Fig. 1.

a Plain CT prior to treatment. A peripheral bone fracture image was observed in the left maxillary sinus, as shown by yellow arrowheads. b MRI following 2 months of treatment. A high signal intensity area was observed in the left lateral pterygoid muscle, as indicated by yellow arrowheads. c MRI following 4 months of treatment. There was an increase in the high signal intensity area of the left lateral pterygoid muscle, as shown by yellow arrowheads. d A skin ulceration with bone exposure was observed on the left cheek around 5 months after treatment.

Fig. 1.

a Plain CT prior to treatment. A peripheral bone fracture image was observed in the left maxillary sinus, as shown by yellow arrowheads. b MRI following 2 months of treatment. A high signal intensity area was observed in the left lateral pterygoid muscle, as indicated by yellow arrowheads. c MRI following 4 months of treatment. There was an increase in the high signal intensity area of the left lateral pterygoid muscle, as shown by yellow arrowheads. d A skin ulceration with bone exposure was observed on the left cheek around 5 months after treatment.

Close modal
Fig. 2.

Contrast-enhanced CT following 6 months of treatment. A ring-shaped contrast effect was observed within the left lateral pterygoid muscle group, as shown by yellow arrowheads. There was no sign of bone destruction.

Fig. 2.

Contrast-enhanced CT following 6 months of treatment. A ring-shaped contrast effect was observed within the left lateral pterygoid muscle group, as shown by yellow arrowheads. There was no sign of bone destruction.

Close modal
Fig. 3.

Endoscopic view during surgery. The posterior wall of the left maxillary sinus was penetrated, and the sphenoidal sinus fossa was opened. A white fragile necrotic tissue was observed inside, as indicated by yellow arrowheads.

Fig. 3.

Endoscopic view during surgery. The posterior wall of the left maxillary sinus was penetrated, and the sphenoidal sinus fossa was opened. A white fragile necrotic tissue was observed inside, as indicated by yellow arrowheads.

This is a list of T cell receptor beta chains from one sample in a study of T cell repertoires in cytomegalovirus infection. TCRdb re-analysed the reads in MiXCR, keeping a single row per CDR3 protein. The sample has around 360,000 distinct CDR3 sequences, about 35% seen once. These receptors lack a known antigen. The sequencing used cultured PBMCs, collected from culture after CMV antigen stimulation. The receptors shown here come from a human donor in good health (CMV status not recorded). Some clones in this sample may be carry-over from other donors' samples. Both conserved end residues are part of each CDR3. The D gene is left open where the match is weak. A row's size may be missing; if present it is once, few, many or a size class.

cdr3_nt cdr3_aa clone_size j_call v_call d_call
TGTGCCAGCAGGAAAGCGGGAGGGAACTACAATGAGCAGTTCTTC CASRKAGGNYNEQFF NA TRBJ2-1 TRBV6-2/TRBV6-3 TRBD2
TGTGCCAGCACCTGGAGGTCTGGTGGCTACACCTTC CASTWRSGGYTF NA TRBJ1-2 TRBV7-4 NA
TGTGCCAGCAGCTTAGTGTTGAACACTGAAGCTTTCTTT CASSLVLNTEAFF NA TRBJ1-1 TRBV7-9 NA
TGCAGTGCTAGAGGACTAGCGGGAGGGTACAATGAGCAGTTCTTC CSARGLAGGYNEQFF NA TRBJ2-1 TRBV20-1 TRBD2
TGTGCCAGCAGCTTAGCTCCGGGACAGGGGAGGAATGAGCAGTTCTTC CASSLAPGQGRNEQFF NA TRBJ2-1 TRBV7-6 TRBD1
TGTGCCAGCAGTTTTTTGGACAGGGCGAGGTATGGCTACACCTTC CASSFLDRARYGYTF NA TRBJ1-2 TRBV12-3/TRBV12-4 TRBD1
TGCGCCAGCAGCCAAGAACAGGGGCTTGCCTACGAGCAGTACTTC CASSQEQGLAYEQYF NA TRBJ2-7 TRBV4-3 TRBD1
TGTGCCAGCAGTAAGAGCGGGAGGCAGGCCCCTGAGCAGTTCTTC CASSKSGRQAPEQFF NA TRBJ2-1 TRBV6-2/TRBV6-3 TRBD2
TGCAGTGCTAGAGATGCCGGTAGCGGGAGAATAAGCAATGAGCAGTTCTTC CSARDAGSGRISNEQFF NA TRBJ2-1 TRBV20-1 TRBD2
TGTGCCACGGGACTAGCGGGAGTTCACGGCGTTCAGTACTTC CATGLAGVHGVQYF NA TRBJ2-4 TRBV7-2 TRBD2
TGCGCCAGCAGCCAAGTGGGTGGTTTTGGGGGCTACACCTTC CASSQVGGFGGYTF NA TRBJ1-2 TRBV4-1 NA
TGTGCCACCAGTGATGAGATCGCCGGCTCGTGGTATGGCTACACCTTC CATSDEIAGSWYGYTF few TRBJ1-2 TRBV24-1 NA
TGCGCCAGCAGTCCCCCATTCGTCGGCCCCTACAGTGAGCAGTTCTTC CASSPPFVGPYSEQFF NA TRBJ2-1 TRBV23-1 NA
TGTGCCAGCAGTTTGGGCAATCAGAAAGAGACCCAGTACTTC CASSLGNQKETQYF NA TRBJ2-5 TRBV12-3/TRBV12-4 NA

Close modal

The permanent pathological result was muscle necrosis, with no recurrence observed. Although Citrobacter freundii (with PCG sensitivity) was detected in the pus, no signs of infection were observed after postoperative antibiotic administration. Following surgery, rehabilitation by conducting opening training by hand and opening training with the use of Heister improved the mouth opening from 5 mm to 11 mm at 2 months following surgery, enabling dietary intake. As of now, 18 months following treatment, the trismus persists, and the patient can only take liquid food. However, no recurrence of cancer was observed.

We have reported a case in which RADPLAT was performed on a patient with maxillary sinus cancer cT4aN0M0 who had been on immunosuppressants for a long time, after which pterygoid muscle necrosis occurred 6 months later. To the best of our knowledge, this is the first report of such a serious complication. Therefore, we believe it is important to consider the cause. Robbins et al. [4] reported that the complication rate was significantly higher when performed in a facility with little treatment experience. RADPLAT has been used in our facility since 2010, with this case being the 19th case. Table 1 shows the details of complications of the facility to date. When defining early complications as 3 months or less following treatment with RADPLAT and late complications as 3 months or more following treatment with RADPLAT, the early complications included dermatitis, mucositis, leukopenia, lymphopenia, taste disorder, smell disorder, salivary gland disorder, conjunctivitis, nausea, fatigue, and cerebral infarction. In addition, late complications included eye disorders, salivary gland disorders, taste disorders, swallowing disorders, smell disorders, osteomyelitis, dermatitis, skin fistulas, pterygoid muscle necrosis, and lacrimal gland disorders. Characteristics of this case included a long history of treatment with MTX for RA, a low body weight with a body mass index (BMI) of 15.3, and the amount of CDDP being slightly high at 120 mg/mm2/time × 5 times. The combination of MTX and radiation therapy is said to potentially cause serious necrosis [7]. According to previous reports, a history of connective tissue diseases such as RA is suggested to be a risk factor for increasing radiation toxicity, which is believed to be involved in the necrosis of the pterygoid muscle in this case [8]. It has been reported that RA patients often have grade 5 complications, so complications should be carefully explained [8]. Furthermore, the higher the irradiation, the higher the complication rate tends to increase [9]; 70 Gy of irradiation may also be affected in our case. Additionally, extremely low BMI could increase the side effect of RT due to a small amount of fat around the pterygoid muscle, suggesting the pterygoid muscle and the lesion became closer than in normal cases.

Table 1.

List of complications

Early complications 
 Dermatitis 12 cases (G1: 9 cases, G2: 3 cases): 63% 
 Mucositis 15 cases (G1: 2 cases, G2: 8 cases, G3: 5 cases): 79% 
 Leukopenia 10 cases (G2: 8 cases, G3: 2 cases): 53%